Our cost of service revenue includes costs such as salaries, benefits, and computer equipment and facilities for our training and consulting personnel, and third-party subcontractor fees.
In 2014 compared to 2013, total compensation, benefit costs and travel expenses were higher by 3% ($5.3 million). Service headcount at the end of 2014 included approximately 60 employees added from 2014 acquisitions. The cost of third-party consulting services was $6.9 million lower in 2014, compared to 2013. The decrease in the use of subcontracted third-

22


party consultants is a result of our strategy to have our strategic services partners perform services for customers directly, which has contributed to improving services margins.
In 2013, compared to 2012, total compensation, benefit costs and travel expenses were 1% ($1.1 million) higher primarily due to higher average headcount year over year and the impact of annual salary increases. Service headcount at the end of 2013 included approximately 130 employees added from acquisitions. The cost of third-party consulting services was $11.8 million lower in 2013 compared to 2012.
Cost of Support Revenue
 
2014
 
Percent
Change
 
2013
 
Percent
Change
 
2012
 
(Dollar amounts in millions)
Cost of support revenue
$
85.1

 
5
%
 
$
81.1

 
7
%
 
$
76.1

% of total revenue
6
%
 
 
 
6
%
 
 
 
6
%
% of total support revenue
12
%
 
 
 
12
%
 
 
 
12
%
Support headcount at end of period
659

 
4
%
 
634

 
16
%
 
545


Our cost of support revenue includes costs such as salaries, benefits, and computer equipment and facilities associated with customer support and the release of support updates (including related royalty costs).
In 2014 compared to 2013, total compensation, benefit costs and travel expenses were higher by 5% ($2.8 million). Support headcount at the end of 2014 included approximately 30 employees added from 2014 acquisitions.
In 2013, compared to 2012, total compensation, benefit costs and travel expenses were 8% ($4.3 million) higher primarily due to increased headcount. Support headcount at the end of 2013 included approximately 60 employees added from 2013 acquisitions.
Sales and Marketing
 
 
2014
 
Percent
Change
 
2013
 
Percent
Change
 
2012
 
(Dollar amounts in millions)
Sales and marketing expenses
$
357.4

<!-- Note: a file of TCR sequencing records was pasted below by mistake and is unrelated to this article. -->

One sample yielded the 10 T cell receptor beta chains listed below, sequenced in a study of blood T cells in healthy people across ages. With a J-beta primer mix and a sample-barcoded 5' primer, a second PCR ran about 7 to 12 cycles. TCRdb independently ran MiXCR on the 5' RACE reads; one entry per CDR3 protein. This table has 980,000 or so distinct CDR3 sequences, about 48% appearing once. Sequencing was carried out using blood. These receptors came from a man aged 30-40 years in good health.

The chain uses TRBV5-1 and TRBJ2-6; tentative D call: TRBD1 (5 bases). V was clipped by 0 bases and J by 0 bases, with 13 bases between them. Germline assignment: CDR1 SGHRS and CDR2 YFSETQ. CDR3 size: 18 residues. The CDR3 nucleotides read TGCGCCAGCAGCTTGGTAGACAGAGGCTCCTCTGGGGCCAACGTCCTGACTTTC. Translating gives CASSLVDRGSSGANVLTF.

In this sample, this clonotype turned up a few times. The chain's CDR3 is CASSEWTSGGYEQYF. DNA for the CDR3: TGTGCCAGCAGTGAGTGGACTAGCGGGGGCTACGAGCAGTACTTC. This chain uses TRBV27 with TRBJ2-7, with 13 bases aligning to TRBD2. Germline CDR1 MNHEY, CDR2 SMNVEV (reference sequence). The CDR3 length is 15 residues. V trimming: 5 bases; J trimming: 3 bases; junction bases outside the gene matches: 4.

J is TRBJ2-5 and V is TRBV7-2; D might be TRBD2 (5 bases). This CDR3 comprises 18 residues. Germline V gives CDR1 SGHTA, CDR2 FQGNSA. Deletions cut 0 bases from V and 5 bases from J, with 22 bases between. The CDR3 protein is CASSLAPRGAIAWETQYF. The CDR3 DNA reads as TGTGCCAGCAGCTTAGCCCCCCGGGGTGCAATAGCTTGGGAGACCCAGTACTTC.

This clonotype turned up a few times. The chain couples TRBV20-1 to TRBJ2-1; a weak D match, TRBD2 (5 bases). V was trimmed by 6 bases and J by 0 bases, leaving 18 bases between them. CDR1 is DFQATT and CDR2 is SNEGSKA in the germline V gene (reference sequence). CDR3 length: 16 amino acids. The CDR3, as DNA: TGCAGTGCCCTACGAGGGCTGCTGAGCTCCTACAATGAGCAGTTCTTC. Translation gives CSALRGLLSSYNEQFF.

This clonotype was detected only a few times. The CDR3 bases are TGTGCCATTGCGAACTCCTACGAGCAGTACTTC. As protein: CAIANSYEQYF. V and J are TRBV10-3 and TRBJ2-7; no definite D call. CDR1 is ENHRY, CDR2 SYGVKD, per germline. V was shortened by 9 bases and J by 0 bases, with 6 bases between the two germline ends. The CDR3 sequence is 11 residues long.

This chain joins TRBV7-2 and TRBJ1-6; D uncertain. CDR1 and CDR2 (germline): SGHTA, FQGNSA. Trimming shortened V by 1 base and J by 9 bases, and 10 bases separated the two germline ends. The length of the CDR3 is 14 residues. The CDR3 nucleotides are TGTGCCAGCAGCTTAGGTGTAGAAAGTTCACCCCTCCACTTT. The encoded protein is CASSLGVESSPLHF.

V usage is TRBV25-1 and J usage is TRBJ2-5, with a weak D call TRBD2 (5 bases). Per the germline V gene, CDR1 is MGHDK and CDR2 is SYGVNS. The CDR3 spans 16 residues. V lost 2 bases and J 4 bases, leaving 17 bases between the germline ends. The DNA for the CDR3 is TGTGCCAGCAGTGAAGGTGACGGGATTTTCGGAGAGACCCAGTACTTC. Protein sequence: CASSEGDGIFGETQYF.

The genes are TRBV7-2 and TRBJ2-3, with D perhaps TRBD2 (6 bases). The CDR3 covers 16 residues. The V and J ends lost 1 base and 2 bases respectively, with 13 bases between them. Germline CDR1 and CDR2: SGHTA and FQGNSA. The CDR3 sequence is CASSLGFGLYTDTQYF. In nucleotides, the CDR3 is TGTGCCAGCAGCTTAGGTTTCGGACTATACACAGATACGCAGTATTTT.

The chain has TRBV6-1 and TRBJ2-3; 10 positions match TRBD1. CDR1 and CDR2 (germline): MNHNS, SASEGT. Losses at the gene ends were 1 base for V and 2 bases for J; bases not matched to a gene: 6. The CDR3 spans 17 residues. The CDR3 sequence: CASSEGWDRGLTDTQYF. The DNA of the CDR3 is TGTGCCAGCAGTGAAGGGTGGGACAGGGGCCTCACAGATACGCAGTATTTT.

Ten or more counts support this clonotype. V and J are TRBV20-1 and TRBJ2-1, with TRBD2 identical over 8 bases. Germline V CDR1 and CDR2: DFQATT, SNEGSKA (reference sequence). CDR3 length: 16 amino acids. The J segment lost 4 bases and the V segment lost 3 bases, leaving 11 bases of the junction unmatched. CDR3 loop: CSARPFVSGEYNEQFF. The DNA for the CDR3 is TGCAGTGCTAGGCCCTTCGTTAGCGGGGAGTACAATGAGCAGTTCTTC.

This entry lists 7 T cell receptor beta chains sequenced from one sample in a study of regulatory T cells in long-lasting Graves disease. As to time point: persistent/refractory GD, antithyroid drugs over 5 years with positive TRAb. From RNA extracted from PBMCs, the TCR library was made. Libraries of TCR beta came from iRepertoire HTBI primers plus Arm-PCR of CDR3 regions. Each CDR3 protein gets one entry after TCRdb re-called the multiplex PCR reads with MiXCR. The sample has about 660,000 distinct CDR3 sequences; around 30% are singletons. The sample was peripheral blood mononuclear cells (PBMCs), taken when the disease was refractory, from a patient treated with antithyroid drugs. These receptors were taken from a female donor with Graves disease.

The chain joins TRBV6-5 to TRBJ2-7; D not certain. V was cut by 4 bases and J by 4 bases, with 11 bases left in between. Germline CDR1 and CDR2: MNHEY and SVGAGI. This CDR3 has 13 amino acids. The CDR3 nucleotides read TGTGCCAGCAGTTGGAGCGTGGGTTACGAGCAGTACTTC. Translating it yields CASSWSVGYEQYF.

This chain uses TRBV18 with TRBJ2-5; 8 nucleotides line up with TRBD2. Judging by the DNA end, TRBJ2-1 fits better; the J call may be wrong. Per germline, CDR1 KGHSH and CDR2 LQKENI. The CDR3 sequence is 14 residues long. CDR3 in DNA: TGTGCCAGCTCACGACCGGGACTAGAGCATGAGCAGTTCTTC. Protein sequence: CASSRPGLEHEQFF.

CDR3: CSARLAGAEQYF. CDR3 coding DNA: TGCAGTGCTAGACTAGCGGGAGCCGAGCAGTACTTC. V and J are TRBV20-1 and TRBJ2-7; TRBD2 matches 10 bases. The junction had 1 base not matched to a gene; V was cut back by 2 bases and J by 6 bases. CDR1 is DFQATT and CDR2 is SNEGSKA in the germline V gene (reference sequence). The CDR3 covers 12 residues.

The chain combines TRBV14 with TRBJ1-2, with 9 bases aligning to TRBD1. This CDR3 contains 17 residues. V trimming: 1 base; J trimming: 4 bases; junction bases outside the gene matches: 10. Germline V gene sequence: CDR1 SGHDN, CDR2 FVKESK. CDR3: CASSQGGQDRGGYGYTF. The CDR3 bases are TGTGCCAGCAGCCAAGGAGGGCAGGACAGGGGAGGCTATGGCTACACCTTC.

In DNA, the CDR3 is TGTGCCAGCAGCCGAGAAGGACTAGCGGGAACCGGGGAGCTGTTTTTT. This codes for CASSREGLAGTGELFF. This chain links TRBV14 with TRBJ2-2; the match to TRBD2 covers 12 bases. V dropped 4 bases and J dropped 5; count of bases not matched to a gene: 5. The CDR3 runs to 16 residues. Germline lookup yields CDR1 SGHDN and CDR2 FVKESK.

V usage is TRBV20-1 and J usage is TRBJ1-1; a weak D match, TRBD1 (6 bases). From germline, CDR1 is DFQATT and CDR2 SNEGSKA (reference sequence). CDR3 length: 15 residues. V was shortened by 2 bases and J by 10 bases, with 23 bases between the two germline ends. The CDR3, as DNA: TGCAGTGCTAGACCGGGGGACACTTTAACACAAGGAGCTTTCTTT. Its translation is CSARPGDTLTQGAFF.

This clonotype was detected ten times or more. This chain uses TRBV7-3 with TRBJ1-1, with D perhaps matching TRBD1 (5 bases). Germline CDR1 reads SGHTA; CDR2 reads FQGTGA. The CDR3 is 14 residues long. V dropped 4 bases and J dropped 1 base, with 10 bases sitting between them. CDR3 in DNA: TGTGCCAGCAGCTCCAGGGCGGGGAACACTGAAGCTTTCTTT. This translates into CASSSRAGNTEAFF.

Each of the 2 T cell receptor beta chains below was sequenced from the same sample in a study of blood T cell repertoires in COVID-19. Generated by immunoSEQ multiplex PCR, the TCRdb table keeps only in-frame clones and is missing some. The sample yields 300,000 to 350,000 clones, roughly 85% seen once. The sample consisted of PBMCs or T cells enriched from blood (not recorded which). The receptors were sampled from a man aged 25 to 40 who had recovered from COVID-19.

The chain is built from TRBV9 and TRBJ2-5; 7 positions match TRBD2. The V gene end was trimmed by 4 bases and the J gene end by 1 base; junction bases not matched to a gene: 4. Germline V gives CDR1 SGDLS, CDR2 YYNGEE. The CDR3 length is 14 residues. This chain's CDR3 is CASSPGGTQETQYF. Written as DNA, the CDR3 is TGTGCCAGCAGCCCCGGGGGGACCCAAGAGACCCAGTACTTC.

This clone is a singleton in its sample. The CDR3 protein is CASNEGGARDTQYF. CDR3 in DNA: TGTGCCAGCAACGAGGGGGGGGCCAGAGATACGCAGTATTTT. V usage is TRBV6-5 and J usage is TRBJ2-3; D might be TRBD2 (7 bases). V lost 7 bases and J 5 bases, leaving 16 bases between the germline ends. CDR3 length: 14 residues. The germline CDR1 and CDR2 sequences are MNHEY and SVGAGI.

(1
)%
 
$
360.6

 
(5
)%
 
$
377.8

% of total revenue
26
%
 
 
 
28
%
 
 
 
30
%
Sales and marketing headcount at end of period
1,481

 
9
 %
 
1,362

 
(10
)%
 
1,508


Our sales and marketing expenses primarily include salaries and benefits, sales commissions, advertising and marketing programs, travel and facility costs.
In 2014, compared to 2013, our compensation, benefit costs and travel expenses were flat, which reflects higher commission and salary expense offset by lower benefit costs. Sales and marketing headcount at the end of 2014 included approximately 70 employees added from 2014 acquisitions. In 2014, compared to 2013, total depreciation and telecommunication costs decreased by $2.5 million.
Our compensation, benefit costs and travel expenses were lower by an aggregate of 5% ($15.8 million) in 2013 compared to 2012, primarily due to lower headcount. Sales and marketing headcount at the end of the 2013 included approximately 30 employees added from 2013 acquisitions.
Research and Development
 
 
2014
 
Percent
Change
 
2013
 
Percent
Change
 
2012
 
(Dollar amounts in millions)
Research and development expenses
$
226.5

 
2
%
 
$
221.9

 
3
%
 
$
215.0

% of total revenue
17
%
 
 
 
17
%
 
 
 
17
%
Research and development headcount at end of period
2,156

 
8
%
 
2,001

 
3
%
 
1,938


23


Our research and development expenses consist principally of salaries and benefits, costs of computer equipment and facility expenses. Major research and development activities include developing new releases of our software.
Total compensation, benefit costs and travel expenses were higher by 3% ($5.9 million) in 2014, compared to 2013. Headcount in 2014, excluding employees added from 2014 acquisitions, includes a higher mix of research and development headcount in lower cost geographic regions as compared to 2013. Additionally, research and development headcount at the end of 2014 included approximately 100 employees added from companies acquired since the end of 2013, primarily added in the fourth quarter of 2014. Total depreciation and telecommunication costs in 2014 decreased by $1.8 million, compared to 2013.
Total compensation, benefit costs and travel expenses were higher by 4% ($6.0 million) in 2013, compared to 2012. Research and development headcount at the end of 2013 included approximately 160 employees added from 2013 acquisitions.
General and Administrative
 
 
2014
 
Percent
Change
 
2013
 
Percent
Change
 
2012
 
(Dollar amounts in millions)
General and administrative
$
142.2

 
8
%
 
$
131.9

 
12
%
 
$
117.5

% of total revenue
10
%
 
 
 
10
%
 
 
 
9
%
General and administrative headcount at end of period
686

 
10
%
 
626

 
8
%
 
578